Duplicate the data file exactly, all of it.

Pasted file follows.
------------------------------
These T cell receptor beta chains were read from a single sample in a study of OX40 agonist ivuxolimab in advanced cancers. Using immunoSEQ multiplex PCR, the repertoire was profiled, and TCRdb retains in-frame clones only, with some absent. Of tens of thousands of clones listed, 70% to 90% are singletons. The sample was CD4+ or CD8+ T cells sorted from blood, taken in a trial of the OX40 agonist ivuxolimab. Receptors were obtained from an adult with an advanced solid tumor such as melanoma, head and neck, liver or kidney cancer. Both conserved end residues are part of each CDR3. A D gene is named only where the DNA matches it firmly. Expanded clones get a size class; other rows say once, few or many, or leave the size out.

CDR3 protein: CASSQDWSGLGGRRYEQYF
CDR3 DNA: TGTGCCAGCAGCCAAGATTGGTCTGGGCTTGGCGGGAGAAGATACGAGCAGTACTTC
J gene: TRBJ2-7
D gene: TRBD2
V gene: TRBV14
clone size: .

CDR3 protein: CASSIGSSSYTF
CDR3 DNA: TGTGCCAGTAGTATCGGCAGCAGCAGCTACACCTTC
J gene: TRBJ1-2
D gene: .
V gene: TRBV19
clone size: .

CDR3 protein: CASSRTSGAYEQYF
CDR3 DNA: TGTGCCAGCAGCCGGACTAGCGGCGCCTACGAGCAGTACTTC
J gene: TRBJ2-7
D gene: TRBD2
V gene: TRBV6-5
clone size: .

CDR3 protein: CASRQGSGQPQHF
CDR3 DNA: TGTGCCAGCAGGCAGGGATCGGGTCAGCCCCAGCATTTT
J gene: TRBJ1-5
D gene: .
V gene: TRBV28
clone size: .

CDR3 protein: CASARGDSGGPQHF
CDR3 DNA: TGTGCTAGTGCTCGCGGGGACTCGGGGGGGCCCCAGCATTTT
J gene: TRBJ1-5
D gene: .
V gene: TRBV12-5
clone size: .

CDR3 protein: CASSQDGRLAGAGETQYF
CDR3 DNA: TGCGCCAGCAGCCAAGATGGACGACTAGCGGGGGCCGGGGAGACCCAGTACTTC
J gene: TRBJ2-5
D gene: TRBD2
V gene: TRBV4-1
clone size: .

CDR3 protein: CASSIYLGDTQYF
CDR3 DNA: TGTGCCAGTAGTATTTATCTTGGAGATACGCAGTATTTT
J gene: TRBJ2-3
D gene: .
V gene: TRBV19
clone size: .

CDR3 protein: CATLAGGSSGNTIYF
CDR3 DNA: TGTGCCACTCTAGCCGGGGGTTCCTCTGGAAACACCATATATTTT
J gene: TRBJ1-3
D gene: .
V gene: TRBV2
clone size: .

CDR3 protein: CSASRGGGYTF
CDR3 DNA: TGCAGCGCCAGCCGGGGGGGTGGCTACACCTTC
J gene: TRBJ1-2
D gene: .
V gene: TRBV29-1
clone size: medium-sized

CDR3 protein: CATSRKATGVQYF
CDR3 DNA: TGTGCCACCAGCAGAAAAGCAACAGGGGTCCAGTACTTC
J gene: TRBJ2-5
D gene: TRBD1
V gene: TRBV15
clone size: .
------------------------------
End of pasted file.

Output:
These T cell receptor beta chains were read from a single sample in a study of OX40 agonist ivuxolimab in advanced cancers. Using immunoSEQ multiplex PCR, the repertoire was profiled, and TCRdb retains in-frame clones only, with some absent. Of tens of thousands of clones listed, 70% to 90% are singletons. The sample was CD4+ or CD8+ T cells sorted from blood, taken in a trial of the OX40 agonist ivuxolimab. Receptors were obtained from an adult with an advanced solid tumor such as melanoma, head and neck, liver or kidney cancer. Both conserved end residues are part of each CDR3. A D gene is named only where the DNA matches it firmly. Expanded clones get a size class; other rows say once, few or many, or leave the size out.

CDR3 protein: CASSQDWSGLGGRRYEQYF
CDR3 DNA: TGTGCCAGCAGCCAAGATTGGTCTGGGCTTGGCGGGAGAAGATACGAGCAGTACTTC
J gene: TRBJ2-7
D gene: TRBD2
V gene: TRBV14
clone size: .

CDR3 protein: CASSIGSSSYTF
CDR3 DNA: TGTGCCAGTAGTATCGGCAGCAGCAGCTACACCTTC
J gene: TRBJ1-2
D gene: .
V gene: TRBV19
clone size: .

CDR3 protein: CASSRTSGAYEQYF
CDR3 DNA: TGTGCCAGCAGCCGGACTAGCGGCGCCTACGAGCAGTACTTC
J gene: TRBJ2-7
D gene: TRBD2
V gene: TRBV6-5
clone size: .

CDR3 protein: CASRQGSGQPQHF
CDR3 DNA: TGTGCCAGCAGGCAGGGATCGGGTCAGCCCCAGCATTTT
J gene: TRBJ1-5
D gene: .
V gene: TRBV28
clone size: .

CDR3 protein: CASARGDSGGPQHF
CDR3 DNA: TGTGCTAGTGCTCGCGGGGACTCGGGGGGGCCCCAGCATTTT
J gene: TRBJ1-5
D gene: .
V gene: TRBV12-5
clone size: .

CDR3 protein: CASSQDGRLAGAGETQYF
CDR3 DNA: TGCGCCAGCAGCCAAGATGGACGACTAGCGGGGGCCGGGGAGACCCAGTACTTC
J gene: TRBJ2-5
D gene: TRBD2
V gene: TRBV4-1
clone size: .

CDR3 protein: CASSIYLGDTQYF
CDR3 DNA: TGTGCCAGTAGTATTTATCTTGGAGATACGCAGTATTTT
J gene: TRBJ2-3
D gene: .
V gene: TRBV19
clone size: .

CDR3 protein: CATLAGGSSGNTIYF
CDR3 DNA: TGTGCCACTCTAGCCGGGGGTTCCTCTGGAAACACCATATATTTT
J gene: TRBJ1-3
D gene: .
V gene: TRBV2
clone size: .

CDR3 protein: CSASRGGGYTF
CDR3 DNA: TGCAGCGCCAGCCGGGGGGGTGGCTACACCTTC
J gene: TRBJ1-2
D gene: .
V gene: TRBV29-1
clone size: medium-sized

CDR3 protein: CATSRKATGVQYF
CDR3 DNA: TGTGCCACCAGCAGAAAAGCAACAGGGGTCCAGTACTTC
J gene: TRBJ2-5
D gene: TRBD1
V gene: TRBV15
clone size: .